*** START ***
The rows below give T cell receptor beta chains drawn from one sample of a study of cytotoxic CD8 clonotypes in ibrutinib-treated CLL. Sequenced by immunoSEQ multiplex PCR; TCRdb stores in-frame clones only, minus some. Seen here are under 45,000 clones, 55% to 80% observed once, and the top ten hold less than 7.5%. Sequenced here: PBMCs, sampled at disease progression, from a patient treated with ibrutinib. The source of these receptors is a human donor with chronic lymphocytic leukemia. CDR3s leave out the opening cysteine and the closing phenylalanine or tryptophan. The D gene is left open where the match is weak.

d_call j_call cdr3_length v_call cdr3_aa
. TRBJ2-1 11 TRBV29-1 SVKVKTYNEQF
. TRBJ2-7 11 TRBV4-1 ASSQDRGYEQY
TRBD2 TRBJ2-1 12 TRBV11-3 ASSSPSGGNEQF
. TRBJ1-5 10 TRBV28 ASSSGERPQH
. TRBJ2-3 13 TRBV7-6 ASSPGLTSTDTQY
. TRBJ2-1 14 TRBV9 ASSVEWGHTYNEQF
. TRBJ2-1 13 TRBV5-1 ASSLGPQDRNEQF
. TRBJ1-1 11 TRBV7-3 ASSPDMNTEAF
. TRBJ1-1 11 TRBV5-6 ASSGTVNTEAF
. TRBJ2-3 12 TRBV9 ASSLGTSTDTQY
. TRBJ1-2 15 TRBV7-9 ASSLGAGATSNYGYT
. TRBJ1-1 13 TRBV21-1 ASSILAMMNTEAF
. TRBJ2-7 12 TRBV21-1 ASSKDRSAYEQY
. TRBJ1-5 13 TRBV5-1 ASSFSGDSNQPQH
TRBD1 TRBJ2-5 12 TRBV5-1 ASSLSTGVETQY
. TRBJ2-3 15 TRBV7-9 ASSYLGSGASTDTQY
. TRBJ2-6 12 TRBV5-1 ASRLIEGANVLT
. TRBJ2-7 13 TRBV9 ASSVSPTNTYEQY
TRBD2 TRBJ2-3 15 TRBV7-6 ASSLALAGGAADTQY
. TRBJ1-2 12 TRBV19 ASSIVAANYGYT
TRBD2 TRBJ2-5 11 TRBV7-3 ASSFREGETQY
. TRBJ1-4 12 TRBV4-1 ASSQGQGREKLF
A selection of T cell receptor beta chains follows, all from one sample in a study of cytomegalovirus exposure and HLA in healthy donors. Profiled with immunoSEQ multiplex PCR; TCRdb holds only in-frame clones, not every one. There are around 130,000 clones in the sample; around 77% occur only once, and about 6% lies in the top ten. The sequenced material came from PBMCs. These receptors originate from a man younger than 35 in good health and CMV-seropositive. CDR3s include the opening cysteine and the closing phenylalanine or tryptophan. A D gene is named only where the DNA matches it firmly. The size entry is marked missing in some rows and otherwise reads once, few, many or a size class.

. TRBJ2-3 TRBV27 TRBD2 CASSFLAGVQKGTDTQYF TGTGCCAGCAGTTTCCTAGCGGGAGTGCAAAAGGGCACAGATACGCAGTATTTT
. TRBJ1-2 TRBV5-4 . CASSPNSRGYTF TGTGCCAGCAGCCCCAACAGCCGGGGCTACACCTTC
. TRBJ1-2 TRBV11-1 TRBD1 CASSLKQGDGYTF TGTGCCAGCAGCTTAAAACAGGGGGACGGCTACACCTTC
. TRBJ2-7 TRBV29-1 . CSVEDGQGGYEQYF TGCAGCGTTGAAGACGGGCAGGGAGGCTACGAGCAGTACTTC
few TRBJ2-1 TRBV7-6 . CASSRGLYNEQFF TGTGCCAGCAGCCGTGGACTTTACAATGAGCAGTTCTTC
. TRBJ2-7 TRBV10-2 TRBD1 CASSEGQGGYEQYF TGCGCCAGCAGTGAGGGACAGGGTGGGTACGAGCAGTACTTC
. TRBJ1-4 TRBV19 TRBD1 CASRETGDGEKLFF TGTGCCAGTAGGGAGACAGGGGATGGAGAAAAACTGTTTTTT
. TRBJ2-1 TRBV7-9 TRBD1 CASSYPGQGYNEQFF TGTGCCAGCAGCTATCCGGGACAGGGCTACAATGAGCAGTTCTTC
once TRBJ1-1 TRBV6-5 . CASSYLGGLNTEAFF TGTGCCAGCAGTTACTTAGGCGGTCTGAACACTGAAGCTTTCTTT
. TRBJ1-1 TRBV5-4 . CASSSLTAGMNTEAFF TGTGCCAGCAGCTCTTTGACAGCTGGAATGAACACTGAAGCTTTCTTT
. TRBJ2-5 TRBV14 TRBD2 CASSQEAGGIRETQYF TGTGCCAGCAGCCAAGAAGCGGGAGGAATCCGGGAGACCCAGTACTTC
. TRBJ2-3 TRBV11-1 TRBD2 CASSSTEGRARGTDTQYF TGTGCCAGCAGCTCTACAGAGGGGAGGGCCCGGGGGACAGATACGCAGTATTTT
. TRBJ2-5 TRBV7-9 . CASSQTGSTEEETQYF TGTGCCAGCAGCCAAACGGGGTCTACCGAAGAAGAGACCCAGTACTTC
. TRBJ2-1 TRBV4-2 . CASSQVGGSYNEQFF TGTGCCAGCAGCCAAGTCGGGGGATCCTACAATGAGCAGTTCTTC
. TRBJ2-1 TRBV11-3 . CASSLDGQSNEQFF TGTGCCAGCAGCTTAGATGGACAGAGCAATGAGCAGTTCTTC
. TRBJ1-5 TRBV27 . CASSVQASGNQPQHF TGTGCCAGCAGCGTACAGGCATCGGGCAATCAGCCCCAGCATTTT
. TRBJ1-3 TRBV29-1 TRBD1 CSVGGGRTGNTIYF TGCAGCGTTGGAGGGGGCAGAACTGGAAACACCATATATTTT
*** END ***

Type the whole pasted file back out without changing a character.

The rows below give T cell receptor beta chains drawn from one sample of a study of cytotoxic CD8 clonotypes in ibrutinib-treated CLL. Sequenced by immunoSEQ multiplex PCR; TCRdb stores in-frame clones only, minus some. Seen here are under 45,000 clones, 55% to 80% observed once, and the top ten hold less than 7.5%. Sequenced here: PBMCs, sampled at disease progression, from a patient treated with ibrutinib. The source of these receptors is a human donor with chronic lymphocytic leukemia. CDR3s leave out the opening cysteine and the closing phenylalanine or tryptophan. The D gene is left open where the match is weak.

d_call j_call cdr3_length v_call cdr3_aa
. TRBJ2-1 11 TRBV29-1 SVKVKTYNEQF
. TRBJ2-7 11 TRBV4-1 ASSQDRGYEQY
TRBD2 TRBJ2-1 12 TRBV11-3 ASSSPSGGNEQF
. TRBJ1-5 10 TRBV28 ASSSGERPQH
. TRBJ2-3 13 TRBV7-6 ASSPGLTSTDTQY
. TRBJ2-1 14 TRBV9 ASSVEWGHTYNEQF
. TRBJ2-1 13 TRBV5-1 ASSLGPQDRNEQF
. TRBJ1-1 11 TRBV7-3 ASSPDMNTEAF
. TRBJ1-1 11 TRBV5-6 ASSGTVNTEAF
. TRBJ2-3 12 TRBV9 ASSLGTSTDTQY
. TRBJ1-2 15 TRBV7-9 ASSLGAGATSNYGYT
. TRBJ1-1 13 TRBV21-1 ASSILAMMNTEAF
. TRBJ2-7 12 TRBV21-1 ASSKDRSAYEQY
. TRBJ1-5 13 TRBV5-1 ASSFSGDSNQPQH
TRBD1 TRBJ2-5 12 TRBV5-1 ASSLSTGVETQY
. TRBJ2-3 15 TRBV7-9 ASSYLGSGASTDTQY
. TRBJ2-6 12 TRBV5-1 ASRLIEGANVLT
. TRBJ2-7 13 TRBV9 ASSVSPTNTYEQY
TRBD2 TRBJ2-3 15 TRBV7-6 ASSLALAGGAADTQY
. TRBJ1-2 12 TRBV19 ASSIVAANYGYT
TRBD2 TRBJ2-5 11 TRBV7-3 ASSFREGETQY
. TRBJ1-4 12 TRBV4-1 ASSQGQGREKLF
A selection of T cell receptor beta chains follows, all from one sample in a study of cytomegalovirus exposure and HLA in healthy donors. Profiled with immunoSEQ multiplex PCR; TCRdb holds only in-frame clones, not every one. There are around 130,000 clones in the sample; around 77% occur only once, and about 6% lies in the top ten. The sequenced material came from PBMCs. These receptors originate from a man younger than 35 in good health and CMV-seropositive. CDR3s include the opening cysteine and the closing phenylalanine or tryptophan. A D gene is named only where the DNA matches it firmly. The size entry is marked missing in some rows and otherwise reads once, few, many or a size class.

. TRBJ2-3 TRBV27 TRBD2 CASSFLAGVQKGTDTQYF TGTGCCAGCAGTTTCCTAGCGGGAGTGCAAAAGGGCACAGATACGCAGTATTTT
. TRBJ1-2 TRBV5-4 . CASSPNSRGYTF TGTGCCAGCAGCCCCAACAGCCGGGGCTACACCTTC
. TRBJ1-2 TRBV11-1 TRBD1 CASSLKQGDGYTF TGTGCCAGCAGCTTAAAACAGGGGGACGGCTACACCTTC
. TRBJ2-7 TRBV29-1 . CSVEDGQGGYEQYF TGCAGCGTTGAAGACGGGCAGGGAGGCTACGAGCAGTACTTC
few TRBJ2-1 TRBV7-6 . CASSRGLYNEQFF TGTGCCAGCAGCCGTGGACTTTACAATGAGCAGTTCTTC
. TRBJ2-7 TRBV10-2 TRBD1 CASSEGQGGYEQYF TGCGCCAGCAGTGAGGGACAGGGTGGGTACGAGCAGTACTTC
. TRBJ1-4 TRBV19 TRBD1 CASRETGDGEKLFF TGTGCCAGTAGGGAGACAGGGGATGGAGAAAAACTGTTTTTT
. TRBJ2-1 TRBV7-9 TRBD1 CASSYPGQGYNEQFF TGTGCCAGCAGCTATCCGGGACAGGGCTACAATGAGCAGTTCTTC
once TRBJ1-1 TRBV6-5 . CASSYLGGLNTEAFF TGTGCCAGCAGTTACTTAGGCGGTCTGAACACTGAAGCTTTCTTT
. TRBJ1-1 TRBV5-4 . CASSSLTAGMNTEAFF TGTGCCAGCAGCTCTTTGACAGCTGGAATGAACACTGAAGCTTTCTTT
. TRBJ2-5 TRBV14 TRBD2 CASSQEAGGIRETQYF TGTGCCAGCAGCCAAGAAGCGGGAGGAATCCGGGAGACCCAGTACTTC
. TRBJ2-3 TRBV11-1 TRBD2 CASSSTEGRARGTDTQYF TGTGCCAGCAGCTCTACAGAGGGGAGGGCCCGGGGGACAGATACGCAGTATTTT
. TRBJ2-5 TRBV7-9 . CASSQTGSTEEETQYF TGTGCCAGCAGCCAAACGGGGTCTACCGAAGAAGAGACCCAGTACTTC
. TRBJ2-1 TRBV4-2 . CASSQVGGSYNEQFF TGTGCCAGCAGCCAAGTCGGGGGATCCTACAATGAGCAGTTCTTC
. TRBJ2-1 TRBV11-3 . CASSLDGQSNEQFF TGTGCCAGCAGCTTAGATGGACAGAGCAATGAGCAGTTCTTC
. TRBJ1-5 TRBV27 . CASSVQASGNQPQHF TGTGCCAGCAGCGTACAGGCATCGGGCAATCAGCCCCAGCATTTT
. TRBJ1-3 TRBV29-1 TRBD1 CSVGGGRTGNTIYF TGCAGCGTTGGAGGGGGCAGAACTGGAAACACCATATATTTT